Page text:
customers references - Topkapi in extended network: the new networks acco...

Topkapi in extended network: the new networks according to Lyonnaise des Eaux


The fast evolution of telecommunication networks based on TCP/IP and generalisation of interconnected production sites leads companies to reorganise their data exchange models.

Final customer
Pecq, France

26 September 2017
Since this page was published in 2005, the supervisory application of the Le Pecq control centre was regularly updated. Today, TOPKAPI is at the heart of Suez's advanced VISIO control systems. Find out more about the Le Pecq VISIO Control Centre at


Tomorrow's architectures seen by Lyonnaise des Eaux

We asked Pierre Sacareau, who works within CIRSEE (Suez-Environnement's technical expertise centre), to explain Lyonnaise des Eaux's projects in terms of upgrading the telecommunication infrastructures and the constraints this imposes on supervision.

The main motivations leading the Lyonnaise des Eaux to upgrade the data transmission media are:

  • High cost of leased lines, as well as that of subscription to the telephone network, growing increasingly.
  • Wish to use common transmission media for different types of data (data, voice, video ...).
  • Operational maturity of new communication solutions (ADSL, VPN, MPLS) and interconnection equipment, with more secured exchanges.
  • New needs of broadcasting technical data (flow rates, water quality, operating reports, etc.).

For Pierre Sacareau, the main data transmission media tomorrow will be VPNs(1) and ADSL, as well as GPRS and UMTS, but "we have a strong concern about backup solutions, as we need a solution to transmit alarms when the main network is faulty."

Is Topkapi well suited to these new architectures?

Regardless of the unavoidable basic client/server features, as although this does not go without saying for some supervisors, it seems natural for Topkapi, Pierre Sacareau points out that the latest upgrades of AREAL's flagship product meet most expectations, including transfer of interstation alarms for standby(2), development of TCP/IP and SMS acquisition protocols.

But he explains that easy shifting to a backup acquisition media if the primary channel is faulty should be possible(3). In addition, operating station redundancy secures the most critical sites.

Finally, the wish to benefit from the best possible commercial conditions for combined use of the different forms of remote client access is expressed: Open client (Topkapi client), Webserv (client access using a web browser) and TS (Terminal Services, Microsoft technologies for remote viewing of applications hosted by another station).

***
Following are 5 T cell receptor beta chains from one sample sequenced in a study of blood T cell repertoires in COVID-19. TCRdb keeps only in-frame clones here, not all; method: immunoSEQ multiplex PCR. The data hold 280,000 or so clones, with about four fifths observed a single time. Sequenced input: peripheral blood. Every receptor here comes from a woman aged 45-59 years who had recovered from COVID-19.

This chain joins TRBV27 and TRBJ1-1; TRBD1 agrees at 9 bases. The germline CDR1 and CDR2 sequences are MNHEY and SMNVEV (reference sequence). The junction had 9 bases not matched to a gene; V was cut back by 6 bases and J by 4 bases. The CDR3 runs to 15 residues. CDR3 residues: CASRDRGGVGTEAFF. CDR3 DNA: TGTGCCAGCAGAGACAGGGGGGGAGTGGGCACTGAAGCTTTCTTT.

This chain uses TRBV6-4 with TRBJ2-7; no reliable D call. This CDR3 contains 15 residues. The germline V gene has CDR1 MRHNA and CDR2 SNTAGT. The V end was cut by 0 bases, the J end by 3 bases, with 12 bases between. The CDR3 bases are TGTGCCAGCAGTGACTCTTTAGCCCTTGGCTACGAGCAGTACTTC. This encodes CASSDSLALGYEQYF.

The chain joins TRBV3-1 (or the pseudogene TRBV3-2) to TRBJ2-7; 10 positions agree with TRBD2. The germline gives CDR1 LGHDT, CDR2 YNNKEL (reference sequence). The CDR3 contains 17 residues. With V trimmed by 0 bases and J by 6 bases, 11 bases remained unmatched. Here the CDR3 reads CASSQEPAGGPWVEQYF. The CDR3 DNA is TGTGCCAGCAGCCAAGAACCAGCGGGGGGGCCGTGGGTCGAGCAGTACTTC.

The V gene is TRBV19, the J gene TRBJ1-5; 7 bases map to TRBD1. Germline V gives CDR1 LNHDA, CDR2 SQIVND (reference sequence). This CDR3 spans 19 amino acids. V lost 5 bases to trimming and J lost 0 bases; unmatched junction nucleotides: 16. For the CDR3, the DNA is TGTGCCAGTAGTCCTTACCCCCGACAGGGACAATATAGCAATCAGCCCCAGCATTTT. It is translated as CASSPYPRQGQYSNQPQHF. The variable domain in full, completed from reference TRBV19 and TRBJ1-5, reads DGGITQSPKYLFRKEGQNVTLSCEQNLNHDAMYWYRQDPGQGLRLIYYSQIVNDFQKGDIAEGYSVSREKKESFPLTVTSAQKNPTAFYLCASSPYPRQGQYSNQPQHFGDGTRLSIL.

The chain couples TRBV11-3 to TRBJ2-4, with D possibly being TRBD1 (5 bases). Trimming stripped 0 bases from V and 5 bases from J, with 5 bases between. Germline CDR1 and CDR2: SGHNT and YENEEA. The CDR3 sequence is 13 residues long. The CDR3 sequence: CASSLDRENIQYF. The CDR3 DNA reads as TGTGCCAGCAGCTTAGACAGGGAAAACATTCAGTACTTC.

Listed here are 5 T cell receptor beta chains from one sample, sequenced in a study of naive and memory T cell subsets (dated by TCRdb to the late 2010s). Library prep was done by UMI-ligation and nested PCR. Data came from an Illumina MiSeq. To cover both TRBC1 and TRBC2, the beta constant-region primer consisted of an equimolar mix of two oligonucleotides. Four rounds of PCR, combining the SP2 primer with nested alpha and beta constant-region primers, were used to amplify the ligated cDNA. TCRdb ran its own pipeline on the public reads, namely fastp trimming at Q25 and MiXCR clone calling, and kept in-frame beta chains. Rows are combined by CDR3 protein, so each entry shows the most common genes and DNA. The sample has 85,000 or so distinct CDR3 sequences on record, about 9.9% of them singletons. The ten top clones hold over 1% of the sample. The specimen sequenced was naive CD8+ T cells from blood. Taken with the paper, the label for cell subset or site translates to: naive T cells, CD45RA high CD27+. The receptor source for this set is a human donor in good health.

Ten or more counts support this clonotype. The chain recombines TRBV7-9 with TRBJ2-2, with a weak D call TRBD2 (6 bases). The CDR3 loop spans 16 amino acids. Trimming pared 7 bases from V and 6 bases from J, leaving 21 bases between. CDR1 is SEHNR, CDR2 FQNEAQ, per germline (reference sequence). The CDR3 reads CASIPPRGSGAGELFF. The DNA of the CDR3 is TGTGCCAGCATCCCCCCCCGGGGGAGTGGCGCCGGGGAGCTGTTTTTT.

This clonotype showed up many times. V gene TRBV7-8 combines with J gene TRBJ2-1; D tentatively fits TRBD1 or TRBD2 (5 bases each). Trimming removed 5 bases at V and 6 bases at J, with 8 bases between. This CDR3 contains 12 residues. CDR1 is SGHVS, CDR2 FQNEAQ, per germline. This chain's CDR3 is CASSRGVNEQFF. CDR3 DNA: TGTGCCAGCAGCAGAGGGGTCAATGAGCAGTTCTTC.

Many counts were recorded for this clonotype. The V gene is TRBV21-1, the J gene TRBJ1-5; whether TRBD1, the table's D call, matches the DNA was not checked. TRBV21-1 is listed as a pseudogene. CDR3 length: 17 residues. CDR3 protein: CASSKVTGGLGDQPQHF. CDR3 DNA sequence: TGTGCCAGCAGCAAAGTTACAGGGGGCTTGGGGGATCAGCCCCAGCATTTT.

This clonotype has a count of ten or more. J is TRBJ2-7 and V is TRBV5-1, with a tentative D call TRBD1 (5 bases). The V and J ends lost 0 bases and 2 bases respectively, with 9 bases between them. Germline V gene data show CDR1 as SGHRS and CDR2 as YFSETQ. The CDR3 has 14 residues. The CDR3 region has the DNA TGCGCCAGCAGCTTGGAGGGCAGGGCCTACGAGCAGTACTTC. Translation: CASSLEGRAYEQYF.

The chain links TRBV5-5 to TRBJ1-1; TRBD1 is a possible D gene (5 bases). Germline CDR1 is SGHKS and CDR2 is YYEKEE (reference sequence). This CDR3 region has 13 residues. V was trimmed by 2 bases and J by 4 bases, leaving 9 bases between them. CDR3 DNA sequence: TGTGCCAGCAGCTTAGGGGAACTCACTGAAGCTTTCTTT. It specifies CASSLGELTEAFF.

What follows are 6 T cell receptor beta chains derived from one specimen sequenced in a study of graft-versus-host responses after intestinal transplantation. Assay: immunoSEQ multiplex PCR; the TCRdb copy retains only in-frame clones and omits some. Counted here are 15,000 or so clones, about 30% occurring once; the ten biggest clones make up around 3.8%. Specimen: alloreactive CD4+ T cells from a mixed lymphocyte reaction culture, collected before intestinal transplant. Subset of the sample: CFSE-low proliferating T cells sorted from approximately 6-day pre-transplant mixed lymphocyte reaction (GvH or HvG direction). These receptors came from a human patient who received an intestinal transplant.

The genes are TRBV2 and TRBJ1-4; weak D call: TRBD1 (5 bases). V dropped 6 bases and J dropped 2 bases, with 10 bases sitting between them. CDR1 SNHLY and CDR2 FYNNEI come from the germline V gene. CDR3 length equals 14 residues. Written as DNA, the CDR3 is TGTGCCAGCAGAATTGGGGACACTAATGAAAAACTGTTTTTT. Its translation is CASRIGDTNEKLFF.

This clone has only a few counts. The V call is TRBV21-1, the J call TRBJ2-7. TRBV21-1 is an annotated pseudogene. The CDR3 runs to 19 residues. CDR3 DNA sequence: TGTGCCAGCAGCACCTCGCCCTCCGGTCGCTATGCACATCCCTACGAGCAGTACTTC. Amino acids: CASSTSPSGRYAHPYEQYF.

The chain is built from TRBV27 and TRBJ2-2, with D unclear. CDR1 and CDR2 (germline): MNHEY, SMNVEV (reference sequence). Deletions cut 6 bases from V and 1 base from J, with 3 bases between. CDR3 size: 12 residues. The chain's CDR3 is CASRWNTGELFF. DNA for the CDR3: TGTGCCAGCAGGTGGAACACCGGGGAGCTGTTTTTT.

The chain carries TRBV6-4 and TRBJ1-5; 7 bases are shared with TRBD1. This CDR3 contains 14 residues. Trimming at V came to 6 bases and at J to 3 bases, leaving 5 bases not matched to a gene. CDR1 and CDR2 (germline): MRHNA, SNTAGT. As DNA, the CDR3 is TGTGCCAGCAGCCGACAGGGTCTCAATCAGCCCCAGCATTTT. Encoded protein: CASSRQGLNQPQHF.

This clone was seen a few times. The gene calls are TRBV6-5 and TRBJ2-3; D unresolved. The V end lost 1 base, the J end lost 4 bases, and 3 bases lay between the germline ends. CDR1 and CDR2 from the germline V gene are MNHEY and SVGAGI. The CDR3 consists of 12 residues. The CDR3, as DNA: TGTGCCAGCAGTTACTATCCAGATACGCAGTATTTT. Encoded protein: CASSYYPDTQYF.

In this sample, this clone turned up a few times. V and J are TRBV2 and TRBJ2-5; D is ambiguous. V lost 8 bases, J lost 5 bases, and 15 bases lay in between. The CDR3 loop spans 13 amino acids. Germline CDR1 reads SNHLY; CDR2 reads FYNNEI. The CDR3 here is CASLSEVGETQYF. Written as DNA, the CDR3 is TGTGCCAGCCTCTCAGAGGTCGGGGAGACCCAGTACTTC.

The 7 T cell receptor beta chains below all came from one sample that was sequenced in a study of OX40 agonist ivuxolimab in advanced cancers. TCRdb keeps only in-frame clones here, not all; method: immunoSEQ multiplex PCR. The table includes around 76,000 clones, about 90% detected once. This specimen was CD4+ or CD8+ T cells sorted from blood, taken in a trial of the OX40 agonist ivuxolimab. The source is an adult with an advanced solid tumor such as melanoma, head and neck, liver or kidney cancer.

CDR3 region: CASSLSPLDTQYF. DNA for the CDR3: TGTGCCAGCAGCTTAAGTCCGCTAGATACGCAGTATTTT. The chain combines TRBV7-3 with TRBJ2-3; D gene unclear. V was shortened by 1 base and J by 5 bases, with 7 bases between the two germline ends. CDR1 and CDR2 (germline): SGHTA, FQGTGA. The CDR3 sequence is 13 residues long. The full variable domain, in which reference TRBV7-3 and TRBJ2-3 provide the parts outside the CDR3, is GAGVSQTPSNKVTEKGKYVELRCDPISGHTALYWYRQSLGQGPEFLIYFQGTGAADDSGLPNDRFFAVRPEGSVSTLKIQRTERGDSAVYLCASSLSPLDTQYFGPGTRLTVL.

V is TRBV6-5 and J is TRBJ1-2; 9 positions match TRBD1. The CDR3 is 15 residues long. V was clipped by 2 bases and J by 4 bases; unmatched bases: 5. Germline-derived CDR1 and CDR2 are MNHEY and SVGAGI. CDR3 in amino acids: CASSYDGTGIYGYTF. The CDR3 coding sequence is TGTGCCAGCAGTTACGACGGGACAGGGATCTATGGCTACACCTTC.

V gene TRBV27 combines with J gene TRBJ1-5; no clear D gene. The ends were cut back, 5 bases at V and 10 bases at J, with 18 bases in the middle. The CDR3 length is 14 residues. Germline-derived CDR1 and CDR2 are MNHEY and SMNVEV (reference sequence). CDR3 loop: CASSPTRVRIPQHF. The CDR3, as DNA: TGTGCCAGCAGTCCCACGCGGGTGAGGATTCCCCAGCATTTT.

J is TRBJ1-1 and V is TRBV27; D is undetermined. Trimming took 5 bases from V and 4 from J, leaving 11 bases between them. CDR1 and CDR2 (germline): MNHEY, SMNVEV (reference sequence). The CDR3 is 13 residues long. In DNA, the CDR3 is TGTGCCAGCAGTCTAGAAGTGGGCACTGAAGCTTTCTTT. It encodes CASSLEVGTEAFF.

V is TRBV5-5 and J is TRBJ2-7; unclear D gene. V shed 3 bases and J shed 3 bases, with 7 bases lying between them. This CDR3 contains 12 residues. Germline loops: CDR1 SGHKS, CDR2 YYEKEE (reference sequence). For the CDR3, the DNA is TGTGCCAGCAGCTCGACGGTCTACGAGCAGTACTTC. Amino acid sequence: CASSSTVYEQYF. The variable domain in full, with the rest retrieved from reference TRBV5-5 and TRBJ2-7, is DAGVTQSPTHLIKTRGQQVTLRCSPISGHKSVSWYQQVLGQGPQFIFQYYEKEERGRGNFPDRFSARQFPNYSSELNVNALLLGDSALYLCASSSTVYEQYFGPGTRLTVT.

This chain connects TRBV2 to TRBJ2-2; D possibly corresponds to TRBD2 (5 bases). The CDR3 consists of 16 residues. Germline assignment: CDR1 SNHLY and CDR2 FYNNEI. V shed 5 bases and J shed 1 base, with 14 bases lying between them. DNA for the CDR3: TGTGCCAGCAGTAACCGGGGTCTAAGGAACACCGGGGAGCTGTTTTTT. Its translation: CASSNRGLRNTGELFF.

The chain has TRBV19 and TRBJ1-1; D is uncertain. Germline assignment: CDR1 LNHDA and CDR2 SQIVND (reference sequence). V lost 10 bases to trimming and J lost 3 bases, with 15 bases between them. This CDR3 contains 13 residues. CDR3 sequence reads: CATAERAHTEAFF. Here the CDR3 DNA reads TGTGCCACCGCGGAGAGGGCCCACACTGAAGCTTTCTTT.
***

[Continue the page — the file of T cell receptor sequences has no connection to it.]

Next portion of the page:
Indeed, AREAL offers to choose the solution most suited to requirements, but the solutions are complementary and simultaneous use of several techniques is often required.

To finish, we asked Pierre Sacareau if Lyonnaise des Eaux already have architectures meeting these focuses: "Yes, we have already implemented integrated architectures in many regional centres of Lyonnaise des Eaux (e.g. Clermont-Ferrand, Mougins, Montgeron, Bordeaux, etc.) and we are currently interconnecting these architectures, more particularly in terms of technical and organisational aspects.
For example, in Clermont-Ferrand, we centralised technical data management for the entire Loire-Auvergne regional centre, covering seven areas. Three Topkapi servers are installed in the Clermont Ferrand dispatch centre, one per Branch, and access of intervention staff is ensured either through a secured RAS(4) server, or a nomad client VPN of the Lyonnaise des Eaux national PC network, which we mutualise for data consultation.
In addition, safety issues are always present, as in certain sites we implemented backup dispatching, as between Le Pecq and Montgeron, or connecting to the technical VPN in Bordeaux a secured Topkapi station located outside the drinkable water dispatching site(5)."


1- For non specialists, a VPN (Virtual Private Network) is a network securing information exchanges via Internet by sending coded data through a private channel.
2 A Topkapi station ensures secured transmission of an alarm to another Topkapi station, which will handle it, allowing to design operating architectures centralised for standby.
3 Upgrades to Version 4.0 meet this requirement (see above).
4 Remote Access Service.
5 The concern is to be able to ensure remote operation even when the control centre is physically inaccessible, as for example during a fire.